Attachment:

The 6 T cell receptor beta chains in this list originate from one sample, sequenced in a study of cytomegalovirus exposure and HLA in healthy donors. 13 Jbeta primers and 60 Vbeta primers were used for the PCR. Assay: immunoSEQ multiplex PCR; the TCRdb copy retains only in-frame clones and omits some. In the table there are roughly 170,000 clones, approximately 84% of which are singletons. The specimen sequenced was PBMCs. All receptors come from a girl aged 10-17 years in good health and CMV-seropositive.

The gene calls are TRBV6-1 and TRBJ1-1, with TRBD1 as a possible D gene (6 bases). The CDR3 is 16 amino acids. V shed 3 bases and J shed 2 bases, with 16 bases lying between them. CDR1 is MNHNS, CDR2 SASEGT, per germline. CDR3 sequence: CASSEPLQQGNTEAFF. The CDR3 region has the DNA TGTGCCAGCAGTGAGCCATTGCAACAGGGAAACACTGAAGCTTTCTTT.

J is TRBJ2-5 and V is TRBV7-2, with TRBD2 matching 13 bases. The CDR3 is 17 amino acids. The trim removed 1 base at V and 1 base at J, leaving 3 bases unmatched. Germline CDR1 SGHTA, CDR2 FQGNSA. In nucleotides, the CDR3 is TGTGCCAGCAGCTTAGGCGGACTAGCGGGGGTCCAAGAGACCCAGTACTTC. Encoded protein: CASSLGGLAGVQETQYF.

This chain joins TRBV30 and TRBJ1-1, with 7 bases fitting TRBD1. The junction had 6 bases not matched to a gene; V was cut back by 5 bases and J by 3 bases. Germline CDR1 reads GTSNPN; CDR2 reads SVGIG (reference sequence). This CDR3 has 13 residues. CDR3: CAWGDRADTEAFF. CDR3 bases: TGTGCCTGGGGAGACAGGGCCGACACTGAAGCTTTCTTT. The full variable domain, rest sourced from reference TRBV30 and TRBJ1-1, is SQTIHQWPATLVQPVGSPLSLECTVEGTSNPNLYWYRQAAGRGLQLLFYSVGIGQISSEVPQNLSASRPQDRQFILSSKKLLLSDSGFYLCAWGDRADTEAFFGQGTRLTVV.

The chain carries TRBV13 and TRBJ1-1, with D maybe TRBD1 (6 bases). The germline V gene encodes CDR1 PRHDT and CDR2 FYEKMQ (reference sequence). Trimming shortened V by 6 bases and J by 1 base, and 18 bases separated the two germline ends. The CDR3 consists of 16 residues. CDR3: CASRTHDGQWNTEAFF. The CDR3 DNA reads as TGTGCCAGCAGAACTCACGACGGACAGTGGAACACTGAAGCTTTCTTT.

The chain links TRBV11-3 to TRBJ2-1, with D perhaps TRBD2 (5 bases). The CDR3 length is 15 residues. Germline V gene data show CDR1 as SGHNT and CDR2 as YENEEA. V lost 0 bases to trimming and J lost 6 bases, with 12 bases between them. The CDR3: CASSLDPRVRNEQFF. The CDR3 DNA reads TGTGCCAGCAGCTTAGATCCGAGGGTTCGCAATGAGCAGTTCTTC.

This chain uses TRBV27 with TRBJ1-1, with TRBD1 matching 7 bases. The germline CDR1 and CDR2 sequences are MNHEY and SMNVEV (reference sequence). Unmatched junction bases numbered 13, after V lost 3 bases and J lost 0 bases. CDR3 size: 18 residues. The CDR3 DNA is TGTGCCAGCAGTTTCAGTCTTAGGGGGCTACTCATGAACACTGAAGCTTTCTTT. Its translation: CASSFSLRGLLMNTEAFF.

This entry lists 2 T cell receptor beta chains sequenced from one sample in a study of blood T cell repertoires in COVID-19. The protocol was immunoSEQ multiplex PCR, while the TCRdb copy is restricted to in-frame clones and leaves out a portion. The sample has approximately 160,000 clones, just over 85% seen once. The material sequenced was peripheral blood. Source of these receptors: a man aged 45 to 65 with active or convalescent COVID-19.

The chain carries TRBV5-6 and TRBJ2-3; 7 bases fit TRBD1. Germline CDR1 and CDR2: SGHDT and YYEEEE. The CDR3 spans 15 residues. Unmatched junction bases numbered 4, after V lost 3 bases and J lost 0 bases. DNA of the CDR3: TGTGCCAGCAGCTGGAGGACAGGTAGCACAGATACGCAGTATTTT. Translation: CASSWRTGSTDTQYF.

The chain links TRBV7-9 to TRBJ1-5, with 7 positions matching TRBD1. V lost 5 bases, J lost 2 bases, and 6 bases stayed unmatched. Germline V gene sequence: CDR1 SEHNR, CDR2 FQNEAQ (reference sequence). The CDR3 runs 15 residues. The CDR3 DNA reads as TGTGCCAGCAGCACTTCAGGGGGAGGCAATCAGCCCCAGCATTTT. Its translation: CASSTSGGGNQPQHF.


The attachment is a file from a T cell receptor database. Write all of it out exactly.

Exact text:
The 6 T cell receptor beta chains in this list originate from one sample, sequenced in a study of cytomegalovirus exposure and HLA in healthy donors. 13 Jbeta primers and 60 Vbeta primers were used for the PCR. Assay: immunoSEQ multiplex PCR; the TCRdb copy retains only in-frame clones and omits some. In the table there are roughly 170,000 clones, approximately 84% of which are singletons. The specimen sequenced was PBMCs. All receptors come from a girl aged 10-17 years in good health and CMV-seropositive.

The gene calls are TRBV6-1 and TRBJ1-1, with TRBD1 as a possible D gene (6 bases). The CDR3 is 16 amino acids. V shed 3 bases and J shed 2 bases, with 16 bases lying between them. CDR1 is MNHNS, CDR2 SASEGT, per germline. CDR3 sequence: CASSEPLQQGNTEAFF. The CDR3 region has the DNA TGTGCCAGCAGTGAGCCATTGCAACAGGGAAACACTGAAGCTTTCTTT.

J is TRBJ2-5 and V is TRBV7-2, with TRBD2 matching 13 bases. The CDR3 is 17 amino acids. The trim removed 1 base at V and 1 base at J, leaving 3 bases unmatched. Germline CDR1 SGHTA, CDR2 FQGNSA. In nucleotides, the CDR3 is TGTGCCAGCAGCTTAGGCGGACTAGCGGGGGTCCAAGAGACCCAGTACTTC. Encoded protein: CASSLGGLAGVQETQYF.

This chain joins TRBV30 and TRBJ1-1, with 7 bases fitting TRBD1. The junction had 6 bases not matched to a gene; V was cut back by 5 bases and J by 3 bases. Germline CDR1 reads GTSNPN; CDR2 reads SVGIG (reference sequence). This CDR3 has 13 residues. CDR3: CAWGDRADTEAFF. CDR3 bases: TGTGCCTGGGGAGACAGGGCCGACACTGAAGCTTTCTTT. The full variable domain, rest sourced from reference TRBV30 and TRBJ1-1, is SQTIHQWPATLVQPVGSPLSLECTVEGTSNPNLYWYRQAAGRGLQLLFYSVGIGQISSEVPQNLSASRPQDRQFILSSKKLLLSDSGFYLCAWGDRADTEAFFGQGTRLTVV.

The chain carries TRBV13 and TRBJ1-1, with D maybe TRBD1 (6 bases). The germline V gene encodes CDR1 PRHDT and CDR2 FYEKMQ (reference sequence). Trimming shortened V by 6 bases and J by 1 base, and 18 bases separated the two germline ends. The CDR3 consists of 16 residues. CDR3: CASRTHDGQWNTEAFF. The CDR3 DNA reads as TGTGCCAGCAGAACTCACGACGGACAGTGGAACACTGAAGCTTTCTTT.

The chain links TRBV11-3 to TRBJ2-1, with D perhaps TRBD2 (5 bases). The CDR3 length is 15 residues. Germline V gene data show CDR1 as SGHNT and CDR2 as YENEEA. V lost 0 bases to trimming and J lost 6 bases, with 12 bases between them. The CDR3: CASSLDPRVRNEQFF. The CDR3 DNA reads TGTGCCAGCAGCTTAGATCCGAGGGTTCGCAATGAGCAGTTCTTC.

This chain uses TRBV27 with TRBJ1-1, with TRBD1 matching 7 bases. The germline CDR1 and CDR2 sequences are MNHEY and SMNVEV (reference sequence). Unmatched junction bases numbered 13, after V lost 3 bases and J lost 0 bases. CDR3 size: 18 residues. The CDR3 DNA is TGTGCCAGCAGTTTCAGTCTTAGGGGGCTACTCATGAACACTGAAGCTTTCTTT. Its translation: CASSFSLRGLLMNTEAFF.

This entry lists 2 T cell receptor beta chains sequenced from one sample in a study of blood T cell repertoires in COVID-19. The protocol was immunoSEQ multiplex PCR, while the TCRdb copy is restricted to in-frame clones and leaves out a portion. The sample has approximately 160,000 clones, just over 85% seen once. The material sequenced was peripheral blood. Source of these receptors: a man aged 45 to 65 with active or convalescent COVID-19.

The chain carries TRBV5-6 and TRBJ2-3; 7 bases fit TRBD1. Germline CDR1 and CDR2: SGHDT and YYEEEE. The CDR3 spans 15 residues. Unmatched junction bases numbered 4, after V lost 3 bases and J lost 0 bases. DNA of the CDR3: TGTGCCAGCAGCTGGAGGACAGGTAGCACAGATACGCAGTATTTT. Translation: CASSWRTGSTDTQYF.

The chain links TRBV7-9 to TRBJ1-5, with 7 positions matching TRBD1. V lost 5 bases, J lost 2 bases, and 6 bases stayed unmatched. Germline V gene sequence: CDR1 SEHNR, CDR2 FQNEAQ (reference sequence). The CDR3 runs 15 residues. The CDR3 DNA reads as TGTGCCAGCAGCACTTCAGGGGGAGGCAATCAGCCCCAGCATTTT. Its translation: CASSTSGGGNQPQHF.